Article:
I’ve been using CrashPlan for several years and have accumulated an enormous archive of files, online and in local storage, using their software. But over time, I’ve had so many troubles keeping CrashPlan running reliably on one of my computers that I was ready to switch that one Mac to a different cloud-storage system.
However, with terabytes archived online and on a local drive, and about 1.3TB of data that I’d ideally like to back up with a new service, that’s easier said than done. If you’re in a similar situation, or even trying to get started with a comprehensive backup plan, these lessons I’ve taken away from the transition will help.
The upfront, before we get into details? If you have a low-rate upstream broadband connection or your ISP caps your monthly usage or charges overage fees, you may not be in a position to swap services without some additional effort, described throughout. If you have 10Mbps or faster upstream and a cap of 300GB or more each month, you’re likely suited to make a switch without too much pain.
A note about CrashPlan: I don’t want to knock the service generally, despite my specific problems. It consistently comes in top-rated, as in this Joe Kissell roundup at The Wirecutter. But Code42, its maker, uses a Java-based client, and while it’s promised for several years to release native software for OS X and other platforms, it has done so recently—but only for its enterprise customers. This makes it fragile.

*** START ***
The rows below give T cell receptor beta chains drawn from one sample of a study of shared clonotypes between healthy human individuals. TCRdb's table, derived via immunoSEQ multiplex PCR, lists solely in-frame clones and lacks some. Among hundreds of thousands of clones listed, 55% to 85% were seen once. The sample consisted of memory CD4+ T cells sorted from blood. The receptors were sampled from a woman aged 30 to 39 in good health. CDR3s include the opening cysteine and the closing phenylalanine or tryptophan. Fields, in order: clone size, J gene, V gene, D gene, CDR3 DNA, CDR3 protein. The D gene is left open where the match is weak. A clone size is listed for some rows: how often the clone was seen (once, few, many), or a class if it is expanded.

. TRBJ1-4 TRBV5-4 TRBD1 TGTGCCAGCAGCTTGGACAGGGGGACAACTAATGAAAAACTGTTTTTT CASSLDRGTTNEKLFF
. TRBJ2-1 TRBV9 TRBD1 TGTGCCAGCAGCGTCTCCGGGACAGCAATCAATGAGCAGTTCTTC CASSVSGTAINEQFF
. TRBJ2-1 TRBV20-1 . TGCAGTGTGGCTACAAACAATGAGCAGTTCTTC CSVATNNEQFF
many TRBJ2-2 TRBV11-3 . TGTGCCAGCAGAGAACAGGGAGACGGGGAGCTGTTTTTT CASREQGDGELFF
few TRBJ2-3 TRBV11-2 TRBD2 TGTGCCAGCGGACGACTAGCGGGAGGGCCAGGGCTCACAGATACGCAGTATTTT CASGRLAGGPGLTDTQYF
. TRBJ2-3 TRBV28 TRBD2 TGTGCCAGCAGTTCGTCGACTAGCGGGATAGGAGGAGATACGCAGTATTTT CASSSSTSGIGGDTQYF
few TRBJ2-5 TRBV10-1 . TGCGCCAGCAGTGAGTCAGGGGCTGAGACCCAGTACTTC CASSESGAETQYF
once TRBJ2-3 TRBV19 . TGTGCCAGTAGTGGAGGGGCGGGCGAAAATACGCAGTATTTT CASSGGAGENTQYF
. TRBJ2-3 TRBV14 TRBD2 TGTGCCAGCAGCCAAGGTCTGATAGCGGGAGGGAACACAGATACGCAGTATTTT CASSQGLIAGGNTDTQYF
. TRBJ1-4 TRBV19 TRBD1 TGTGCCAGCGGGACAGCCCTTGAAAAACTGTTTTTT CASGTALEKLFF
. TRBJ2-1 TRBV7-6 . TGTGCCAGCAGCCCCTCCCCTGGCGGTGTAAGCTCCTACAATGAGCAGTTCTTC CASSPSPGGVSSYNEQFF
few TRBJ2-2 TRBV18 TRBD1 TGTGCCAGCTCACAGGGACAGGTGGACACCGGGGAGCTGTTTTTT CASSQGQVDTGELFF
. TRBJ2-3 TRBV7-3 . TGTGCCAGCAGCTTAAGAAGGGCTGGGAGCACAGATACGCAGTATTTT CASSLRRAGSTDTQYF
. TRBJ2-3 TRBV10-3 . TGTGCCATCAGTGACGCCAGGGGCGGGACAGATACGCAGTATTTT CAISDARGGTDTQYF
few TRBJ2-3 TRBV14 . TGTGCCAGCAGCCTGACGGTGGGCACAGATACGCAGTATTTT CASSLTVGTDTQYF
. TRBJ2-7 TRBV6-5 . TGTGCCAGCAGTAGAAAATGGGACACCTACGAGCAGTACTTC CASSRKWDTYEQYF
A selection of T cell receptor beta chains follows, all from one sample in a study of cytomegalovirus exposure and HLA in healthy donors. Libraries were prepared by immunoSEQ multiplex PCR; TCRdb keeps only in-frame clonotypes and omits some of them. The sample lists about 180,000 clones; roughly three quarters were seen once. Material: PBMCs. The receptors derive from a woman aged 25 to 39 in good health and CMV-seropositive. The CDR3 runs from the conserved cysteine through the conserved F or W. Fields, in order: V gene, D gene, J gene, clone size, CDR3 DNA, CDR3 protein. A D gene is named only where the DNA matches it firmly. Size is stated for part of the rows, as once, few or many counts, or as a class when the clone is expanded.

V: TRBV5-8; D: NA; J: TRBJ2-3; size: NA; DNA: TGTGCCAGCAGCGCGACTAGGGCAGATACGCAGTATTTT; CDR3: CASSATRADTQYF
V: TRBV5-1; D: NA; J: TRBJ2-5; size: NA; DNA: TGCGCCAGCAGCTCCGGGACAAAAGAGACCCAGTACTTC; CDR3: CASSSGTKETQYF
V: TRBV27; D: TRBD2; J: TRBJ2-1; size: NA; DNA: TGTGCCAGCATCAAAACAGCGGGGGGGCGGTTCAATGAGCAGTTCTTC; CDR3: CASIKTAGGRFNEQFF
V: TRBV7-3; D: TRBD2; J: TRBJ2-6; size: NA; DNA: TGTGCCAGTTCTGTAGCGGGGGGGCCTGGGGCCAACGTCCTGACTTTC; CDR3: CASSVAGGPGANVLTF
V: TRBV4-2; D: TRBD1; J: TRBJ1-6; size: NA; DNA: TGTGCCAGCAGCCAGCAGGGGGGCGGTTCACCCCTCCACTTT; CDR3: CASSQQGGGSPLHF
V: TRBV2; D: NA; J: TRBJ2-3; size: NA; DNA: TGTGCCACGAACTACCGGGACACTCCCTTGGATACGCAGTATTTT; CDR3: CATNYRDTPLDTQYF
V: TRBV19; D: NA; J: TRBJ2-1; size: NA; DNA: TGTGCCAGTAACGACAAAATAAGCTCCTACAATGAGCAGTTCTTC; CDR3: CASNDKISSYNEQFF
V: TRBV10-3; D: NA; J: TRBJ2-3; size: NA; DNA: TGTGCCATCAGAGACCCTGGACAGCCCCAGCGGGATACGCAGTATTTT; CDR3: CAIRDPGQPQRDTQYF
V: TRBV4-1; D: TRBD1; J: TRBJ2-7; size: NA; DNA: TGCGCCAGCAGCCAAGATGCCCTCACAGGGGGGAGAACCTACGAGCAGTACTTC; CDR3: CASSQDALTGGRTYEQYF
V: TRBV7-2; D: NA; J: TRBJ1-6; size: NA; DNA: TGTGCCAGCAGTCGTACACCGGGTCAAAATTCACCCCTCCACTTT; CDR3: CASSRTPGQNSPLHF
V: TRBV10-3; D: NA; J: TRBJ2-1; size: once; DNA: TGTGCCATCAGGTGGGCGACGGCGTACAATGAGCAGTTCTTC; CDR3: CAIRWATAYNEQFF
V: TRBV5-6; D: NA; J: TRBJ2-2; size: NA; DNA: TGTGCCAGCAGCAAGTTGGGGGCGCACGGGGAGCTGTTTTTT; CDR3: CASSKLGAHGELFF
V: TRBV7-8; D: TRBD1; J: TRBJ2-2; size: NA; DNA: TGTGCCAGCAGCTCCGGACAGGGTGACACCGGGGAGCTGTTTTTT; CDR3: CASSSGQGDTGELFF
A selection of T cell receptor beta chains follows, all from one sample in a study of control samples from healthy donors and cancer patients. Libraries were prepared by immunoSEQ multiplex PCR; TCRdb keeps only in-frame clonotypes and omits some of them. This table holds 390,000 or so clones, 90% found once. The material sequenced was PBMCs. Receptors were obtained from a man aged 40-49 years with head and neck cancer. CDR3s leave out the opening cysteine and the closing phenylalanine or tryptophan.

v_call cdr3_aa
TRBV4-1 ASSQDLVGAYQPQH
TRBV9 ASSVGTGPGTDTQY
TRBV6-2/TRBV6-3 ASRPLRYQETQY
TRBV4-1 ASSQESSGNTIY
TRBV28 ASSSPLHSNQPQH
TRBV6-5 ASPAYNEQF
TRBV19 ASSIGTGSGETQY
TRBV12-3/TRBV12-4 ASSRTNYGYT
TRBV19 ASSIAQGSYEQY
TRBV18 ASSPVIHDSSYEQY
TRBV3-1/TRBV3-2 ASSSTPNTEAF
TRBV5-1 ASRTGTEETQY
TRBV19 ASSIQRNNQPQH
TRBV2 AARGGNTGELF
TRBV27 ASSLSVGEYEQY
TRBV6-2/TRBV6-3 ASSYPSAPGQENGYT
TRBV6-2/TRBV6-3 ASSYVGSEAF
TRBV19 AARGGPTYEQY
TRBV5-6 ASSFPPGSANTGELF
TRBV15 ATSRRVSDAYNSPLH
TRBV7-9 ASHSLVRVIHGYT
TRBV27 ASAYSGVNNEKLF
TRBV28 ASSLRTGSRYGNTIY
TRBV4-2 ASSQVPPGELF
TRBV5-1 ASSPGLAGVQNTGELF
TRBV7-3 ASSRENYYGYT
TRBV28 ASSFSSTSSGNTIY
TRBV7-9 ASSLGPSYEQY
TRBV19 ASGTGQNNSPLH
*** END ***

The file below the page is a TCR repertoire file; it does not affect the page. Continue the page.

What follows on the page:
The large number of files I back up and other unknown variables combined with Java-specific memory-allocation issues have led to multiple weeks-long or even months-long customer service interactions to get backups reliably back on track. Generally, it works well, but it doesn’t work well enough anymore for my office computer, even though it works without a problem on four other machines in my household.
1. Figure out backup set size
It may sound obvious that to back up, you need to choose a set of files you want to protect and preserve. Online backups are best when you get versioning as part of the arrangement. Then, if you delete a file accidentally or make changes from which you need to revert, you can just retrieve an older version from the archive.
But your backup needs are probably a mix of static items, such as photo libraries that are full of images that have already been edited or will never be edited, and constantly changing fresh work.